The emotion of fear when investing can be broken down into 2 subcategories: Fear of losing money, and fear of under-performing the market (or more commonly known as, the fear of under-performing your friends).

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The Wall Street Shuffle

Timeless Wall Street Wisdom: The Wall Street Shuffle

Wall Street Shuffle
The Wall Street mentality is the art of the possible, where optimism rules the day. While bears may be intellectually correct, they are rarely proven so, and they are never invited to parties.

Wall Street is made up of creative people who can find ways to turn a little money into a lot of money: mathematicians, rocket scientists, astrophysicists, and people who can sell ice cubes to Eskimos.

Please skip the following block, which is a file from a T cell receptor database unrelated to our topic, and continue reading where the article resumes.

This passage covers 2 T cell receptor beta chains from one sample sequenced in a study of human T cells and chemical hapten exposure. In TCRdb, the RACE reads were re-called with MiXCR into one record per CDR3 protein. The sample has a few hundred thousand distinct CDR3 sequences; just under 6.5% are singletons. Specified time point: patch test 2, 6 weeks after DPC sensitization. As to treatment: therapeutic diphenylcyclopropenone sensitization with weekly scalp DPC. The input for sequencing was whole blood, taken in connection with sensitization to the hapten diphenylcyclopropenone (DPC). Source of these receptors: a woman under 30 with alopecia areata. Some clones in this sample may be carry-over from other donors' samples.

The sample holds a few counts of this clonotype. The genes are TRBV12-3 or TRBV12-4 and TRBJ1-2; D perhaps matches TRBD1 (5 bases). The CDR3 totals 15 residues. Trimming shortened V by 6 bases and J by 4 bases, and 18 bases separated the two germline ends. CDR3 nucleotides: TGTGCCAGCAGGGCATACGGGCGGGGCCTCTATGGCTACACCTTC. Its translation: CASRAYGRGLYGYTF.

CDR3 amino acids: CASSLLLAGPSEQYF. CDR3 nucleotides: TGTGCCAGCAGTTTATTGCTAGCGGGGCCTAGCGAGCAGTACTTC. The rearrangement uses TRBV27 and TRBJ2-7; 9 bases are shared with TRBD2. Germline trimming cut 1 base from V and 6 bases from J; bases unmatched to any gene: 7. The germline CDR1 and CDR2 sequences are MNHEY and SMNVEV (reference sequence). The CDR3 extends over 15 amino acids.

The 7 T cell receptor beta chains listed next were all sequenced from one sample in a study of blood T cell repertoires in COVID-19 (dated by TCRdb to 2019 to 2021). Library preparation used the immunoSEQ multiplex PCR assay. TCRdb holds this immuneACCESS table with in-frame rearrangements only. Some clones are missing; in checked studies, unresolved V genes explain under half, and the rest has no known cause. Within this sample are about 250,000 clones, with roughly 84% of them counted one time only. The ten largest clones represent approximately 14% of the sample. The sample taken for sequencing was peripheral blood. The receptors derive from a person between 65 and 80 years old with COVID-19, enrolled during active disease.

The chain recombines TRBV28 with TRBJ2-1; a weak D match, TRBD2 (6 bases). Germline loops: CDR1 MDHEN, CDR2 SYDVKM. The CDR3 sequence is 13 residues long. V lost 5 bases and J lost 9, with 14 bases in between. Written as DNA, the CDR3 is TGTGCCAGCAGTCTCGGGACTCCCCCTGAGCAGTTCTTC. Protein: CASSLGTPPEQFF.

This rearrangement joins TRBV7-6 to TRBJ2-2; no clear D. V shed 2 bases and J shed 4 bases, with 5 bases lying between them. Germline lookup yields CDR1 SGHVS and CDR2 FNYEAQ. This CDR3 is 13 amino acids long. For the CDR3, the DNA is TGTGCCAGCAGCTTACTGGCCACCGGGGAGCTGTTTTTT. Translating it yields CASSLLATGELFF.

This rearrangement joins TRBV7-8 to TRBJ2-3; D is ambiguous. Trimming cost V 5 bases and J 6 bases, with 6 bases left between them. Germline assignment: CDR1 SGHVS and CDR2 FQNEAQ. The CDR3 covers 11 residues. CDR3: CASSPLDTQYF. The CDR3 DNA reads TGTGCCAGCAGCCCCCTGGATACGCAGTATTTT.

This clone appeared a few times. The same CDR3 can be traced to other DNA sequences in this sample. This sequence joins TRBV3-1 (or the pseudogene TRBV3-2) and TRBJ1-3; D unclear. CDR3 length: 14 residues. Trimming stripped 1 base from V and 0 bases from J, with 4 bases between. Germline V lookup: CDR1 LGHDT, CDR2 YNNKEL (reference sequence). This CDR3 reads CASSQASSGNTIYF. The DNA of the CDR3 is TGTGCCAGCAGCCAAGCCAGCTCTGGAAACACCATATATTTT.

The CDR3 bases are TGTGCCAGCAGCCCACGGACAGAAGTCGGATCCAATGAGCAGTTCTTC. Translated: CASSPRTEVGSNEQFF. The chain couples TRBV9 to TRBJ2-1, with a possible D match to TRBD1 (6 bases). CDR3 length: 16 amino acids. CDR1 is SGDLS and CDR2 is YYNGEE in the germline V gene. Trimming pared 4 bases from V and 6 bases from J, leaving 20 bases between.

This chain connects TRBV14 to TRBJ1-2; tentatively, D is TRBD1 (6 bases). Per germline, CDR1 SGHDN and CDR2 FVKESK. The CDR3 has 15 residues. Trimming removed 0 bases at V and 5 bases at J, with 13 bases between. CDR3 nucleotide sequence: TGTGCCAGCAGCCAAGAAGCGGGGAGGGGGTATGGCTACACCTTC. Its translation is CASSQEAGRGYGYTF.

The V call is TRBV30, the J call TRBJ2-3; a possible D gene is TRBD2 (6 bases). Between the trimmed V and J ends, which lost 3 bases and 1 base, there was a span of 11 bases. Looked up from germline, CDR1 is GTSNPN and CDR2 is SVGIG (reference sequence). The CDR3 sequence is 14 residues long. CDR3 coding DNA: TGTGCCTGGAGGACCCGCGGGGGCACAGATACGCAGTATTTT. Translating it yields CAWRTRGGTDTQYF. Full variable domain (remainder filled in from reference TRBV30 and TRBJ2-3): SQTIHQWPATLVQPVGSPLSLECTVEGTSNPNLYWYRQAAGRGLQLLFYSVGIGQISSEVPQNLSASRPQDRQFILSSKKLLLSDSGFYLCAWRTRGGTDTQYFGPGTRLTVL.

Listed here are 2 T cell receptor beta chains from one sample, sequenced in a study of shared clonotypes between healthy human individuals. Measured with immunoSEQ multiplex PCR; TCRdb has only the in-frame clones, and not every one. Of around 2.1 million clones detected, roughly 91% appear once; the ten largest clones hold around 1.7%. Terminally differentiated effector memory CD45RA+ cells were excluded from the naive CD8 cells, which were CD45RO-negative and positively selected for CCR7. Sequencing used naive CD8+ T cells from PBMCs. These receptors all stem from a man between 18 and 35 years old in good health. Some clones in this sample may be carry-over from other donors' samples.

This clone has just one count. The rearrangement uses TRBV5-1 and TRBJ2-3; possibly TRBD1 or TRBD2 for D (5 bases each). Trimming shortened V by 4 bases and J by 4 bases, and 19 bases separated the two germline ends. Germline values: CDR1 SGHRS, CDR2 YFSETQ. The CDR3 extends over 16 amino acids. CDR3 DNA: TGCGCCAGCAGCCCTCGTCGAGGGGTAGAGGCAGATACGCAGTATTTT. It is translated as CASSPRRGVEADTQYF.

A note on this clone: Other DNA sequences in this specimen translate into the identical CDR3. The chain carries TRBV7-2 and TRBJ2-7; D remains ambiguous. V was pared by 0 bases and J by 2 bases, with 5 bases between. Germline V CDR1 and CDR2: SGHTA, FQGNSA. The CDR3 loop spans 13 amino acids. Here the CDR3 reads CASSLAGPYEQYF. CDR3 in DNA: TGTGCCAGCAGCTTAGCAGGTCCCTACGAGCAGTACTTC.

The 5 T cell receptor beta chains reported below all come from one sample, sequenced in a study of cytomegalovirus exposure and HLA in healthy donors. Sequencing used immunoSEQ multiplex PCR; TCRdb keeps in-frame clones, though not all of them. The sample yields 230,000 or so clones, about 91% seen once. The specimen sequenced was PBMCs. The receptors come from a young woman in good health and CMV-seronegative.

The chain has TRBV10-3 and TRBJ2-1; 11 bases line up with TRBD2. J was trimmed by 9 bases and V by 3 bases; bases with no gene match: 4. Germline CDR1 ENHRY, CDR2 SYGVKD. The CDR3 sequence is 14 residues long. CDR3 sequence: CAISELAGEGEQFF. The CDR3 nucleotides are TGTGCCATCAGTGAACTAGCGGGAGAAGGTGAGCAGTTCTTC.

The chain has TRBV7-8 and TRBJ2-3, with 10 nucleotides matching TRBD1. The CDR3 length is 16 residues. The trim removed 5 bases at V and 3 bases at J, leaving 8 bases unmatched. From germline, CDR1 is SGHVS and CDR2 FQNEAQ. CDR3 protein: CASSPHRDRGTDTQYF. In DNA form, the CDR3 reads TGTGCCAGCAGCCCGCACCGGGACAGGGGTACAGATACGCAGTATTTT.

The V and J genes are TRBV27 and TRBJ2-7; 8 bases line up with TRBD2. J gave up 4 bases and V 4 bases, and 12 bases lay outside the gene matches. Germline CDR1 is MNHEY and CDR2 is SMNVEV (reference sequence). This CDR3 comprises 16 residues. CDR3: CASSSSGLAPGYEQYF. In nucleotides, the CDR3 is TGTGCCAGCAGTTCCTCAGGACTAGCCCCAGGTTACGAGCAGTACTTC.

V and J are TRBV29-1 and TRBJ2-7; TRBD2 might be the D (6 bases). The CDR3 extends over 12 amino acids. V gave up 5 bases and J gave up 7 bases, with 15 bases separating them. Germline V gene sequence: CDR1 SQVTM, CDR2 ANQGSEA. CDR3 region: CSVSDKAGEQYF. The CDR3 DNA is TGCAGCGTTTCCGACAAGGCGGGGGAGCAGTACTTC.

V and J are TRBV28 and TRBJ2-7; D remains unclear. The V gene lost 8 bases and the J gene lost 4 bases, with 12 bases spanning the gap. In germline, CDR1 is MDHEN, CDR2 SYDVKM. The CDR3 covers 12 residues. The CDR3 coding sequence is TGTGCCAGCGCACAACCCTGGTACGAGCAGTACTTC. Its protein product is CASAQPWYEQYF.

Youth, ego and arrogance quickly turns wealth into wisdom and experience. Wisdom and experience is transmuted back into gold, cash, and reputation… if you can wait long enough.

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2015 Recap: High Yield Bonds, Instability, and Financial Contagion

 
2015 recap

“It’s tough to make predictions, especially about the future.” -Yogi Berra

 

Is this the start of a high yield bond rout that many bond experts have been predicting?

Is the S&P 500 performance this year a good indicator of the overall market?

Will instability in the bond market spread to other asset classes?

What is the blueprint for the next financial crisis?

These are all questions that clients have asked recently and I thought this would be a good chance to discuss these issues as a wrap up of 2015.